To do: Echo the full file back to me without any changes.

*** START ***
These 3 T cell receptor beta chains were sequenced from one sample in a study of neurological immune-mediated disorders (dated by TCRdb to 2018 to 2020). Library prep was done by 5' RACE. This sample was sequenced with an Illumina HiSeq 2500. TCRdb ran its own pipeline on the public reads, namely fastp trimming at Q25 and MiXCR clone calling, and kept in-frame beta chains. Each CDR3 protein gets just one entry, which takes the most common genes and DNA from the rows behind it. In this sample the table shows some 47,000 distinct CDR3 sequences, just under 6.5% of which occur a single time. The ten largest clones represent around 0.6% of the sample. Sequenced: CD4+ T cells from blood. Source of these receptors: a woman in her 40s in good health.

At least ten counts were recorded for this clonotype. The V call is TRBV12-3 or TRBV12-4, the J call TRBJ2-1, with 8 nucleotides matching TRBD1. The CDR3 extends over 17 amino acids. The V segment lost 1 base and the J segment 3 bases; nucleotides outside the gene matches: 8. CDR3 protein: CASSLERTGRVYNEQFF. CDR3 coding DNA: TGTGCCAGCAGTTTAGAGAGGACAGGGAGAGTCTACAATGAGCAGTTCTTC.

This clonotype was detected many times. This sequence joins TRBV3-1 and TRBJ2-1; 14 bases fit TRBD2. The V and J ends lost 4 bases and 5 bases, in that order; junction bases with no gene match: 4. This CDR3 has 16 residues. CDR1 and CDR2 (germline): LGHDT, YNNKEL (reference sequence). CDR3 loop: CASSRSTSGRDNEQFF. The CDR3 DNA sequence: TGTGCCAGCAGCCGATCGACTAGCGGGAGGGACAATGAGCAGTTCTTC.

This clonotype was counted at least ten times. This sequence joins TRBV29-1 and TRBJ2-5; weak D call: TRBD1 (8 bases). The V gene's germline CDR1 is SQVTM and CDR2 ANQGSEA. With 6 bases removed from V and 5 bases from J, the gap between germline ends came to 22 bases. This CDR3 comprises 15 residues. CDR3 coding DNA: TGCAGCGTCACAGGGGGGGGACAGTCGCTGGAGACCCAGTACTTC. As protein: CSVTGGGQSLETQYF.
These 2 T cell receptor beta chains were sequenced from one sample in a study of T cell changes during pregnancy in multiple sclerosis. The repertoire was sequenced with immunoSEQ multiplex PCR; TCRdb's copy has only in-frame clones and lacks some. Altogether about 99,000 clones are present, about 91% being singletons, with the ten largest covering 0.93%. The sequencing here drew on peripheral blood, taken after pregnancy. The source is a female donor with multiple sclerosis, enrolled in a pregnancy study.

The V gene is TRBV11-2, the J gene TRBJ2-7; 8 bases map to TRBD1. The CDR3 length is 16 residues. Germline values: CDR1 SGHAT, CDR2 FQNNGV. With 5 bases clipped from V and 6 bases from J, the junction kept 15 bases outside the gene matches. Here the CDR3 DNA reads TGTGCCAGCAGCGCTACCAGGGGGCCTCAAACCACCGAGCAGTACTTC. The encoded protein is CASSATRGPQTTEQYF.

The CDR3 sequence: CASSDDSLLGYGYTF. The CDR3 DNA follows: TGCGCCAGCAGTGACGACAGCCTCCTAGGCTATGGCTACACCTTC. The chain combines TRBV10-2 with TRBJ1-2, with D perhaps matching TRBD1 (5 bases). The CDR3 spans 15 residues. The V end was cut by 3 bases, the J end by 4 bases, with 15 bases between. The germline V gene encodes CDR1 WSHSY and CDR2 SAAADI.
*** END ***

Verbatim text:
These 3 T cell receptor beta chains were sequenced from one sample in a study of neurological immune-mediated disorders (dated by TCRdb to 2018 to 2020). Library prep was done by 5' RACE. This sample was sequenced with an Illumina HiSeq 2500. TCRdb ran its own pipeline on the public reads, namely fastp trimming at Q25 and MiXCR clone calling, and kept in-frame beta chains. Each CDR3 protein gets just one entry, which takes the most common genes and DNA from the rows behind it. In this sample the table shows some 47,000 distinct CDR3 sequences, just under 6.5% of which occur a single time. The ten largest clones represent around 0.6% of the sample. Sequenced: CD4+ T cells from blood. Source of these receptors: a woman in her 40s in good health.

At least ten counts were recorded for this clonotype. The V call is TRBV12-3 or TRBV12-4, the J call TRBJ2-1, with 8 nucleotides matching TRBD1. The CDR3 extends over 17 amino acids. The V segment lost 1 base and the J segment 3 bases; nucleotides outside the gene matches: 8. CDR3 protein: CASSLERTGRVYNEQFF. CDR3 coding DNA: TGTGCCAGCAGTTTAGAGAGGACAGGGAGAGTCTACAATGAGCAGTTCTTC.

This clonotype was detected many times. This sequence joins TRBV3-1 and TRBJ2-1; 14 bases fit TRBD2. The V and J ends lost 4 bases and 5 bases, in that order; junction bases with no gene match: 4. This CDR3 has 16 residues. CDR1 and CDR2 (germline): LGHDT, YNNKEL (reference sequence). CDR3 loop: CASSRSTSGRDNEQFF. The CDR3 DNA sequence: TGTGCCAGCAGCCGATCGACTAGCGGGAGGGACAATGAGCAGTTCTTC.

This clonotype was counted at least ten times. This sequence joins TRBV29-1 and TRBJ2-5; weak D call: TRBD1 (8 bases). The V gene's germline CDR1 is SQVTM and CDR2 ANQGSEA. With 6 bases removed from V and 5 bases from J, the gap between germline ends came to 22 bases. This CDR3 comprises 15 residues. CDR3 coding DNA: TGCAGCGTCACAGGGGGGGGACAGTCGCTGGAGACCCAGTACTTC. As protein: CSVTGGGQSLETQYF.
These 2 T cell receptor beta chains were sequenced from one sample in a study of T cell changes during pregnancy in multiple sclerosis. The repertoire was sequenced with immunoSEQ multiplex PCR; TCRdb's copy has only in-frame clones and lacks some. Altogether about 99,000 clones are present, about 91% being singletons, with the ten largest covering 0.93%. The sequencing here drew on peripheral blood, taken after pregnancy. The source is a female donor with multiple sclerosis, enrolled in a pregnancy study.

The V gene is TRBV11-2, the J gene TRBJ2-7; 8 bases map to TRBD1. The CDR3 length is 16 residues. Germline values: CDR1 SGHAT, CDR2 FQNNGV. With 5 bases clipped from V and 6 bases from J, the junction kept 15 bases outside the gene matches. Here the CDR3 DNA reads TGTGCCAGCAGCGCTACCAGGGGGCCTCAAACCACCGAGCAGTACTTC. The encoded protein is CASSATRGPQTTEQYF.

The CDR3 sequence: CASSDDSLLGYGYTF. The CDR3 DNA follows: TGCGCCAGCAGTGACGACAGCCTCCTAGGCTATGGCTACACCTTC. The chain combines TRBV10-2 with TRBJ1-2, with D perhaps matching TRBD1 (5 bases). The CDR3 spans 15 residues. The V end was cut by 3 bases, the J end by 4 bases, with 15 bases between. The germline V gene encodes CDR1 WSHSY and CDR2 SAAADI.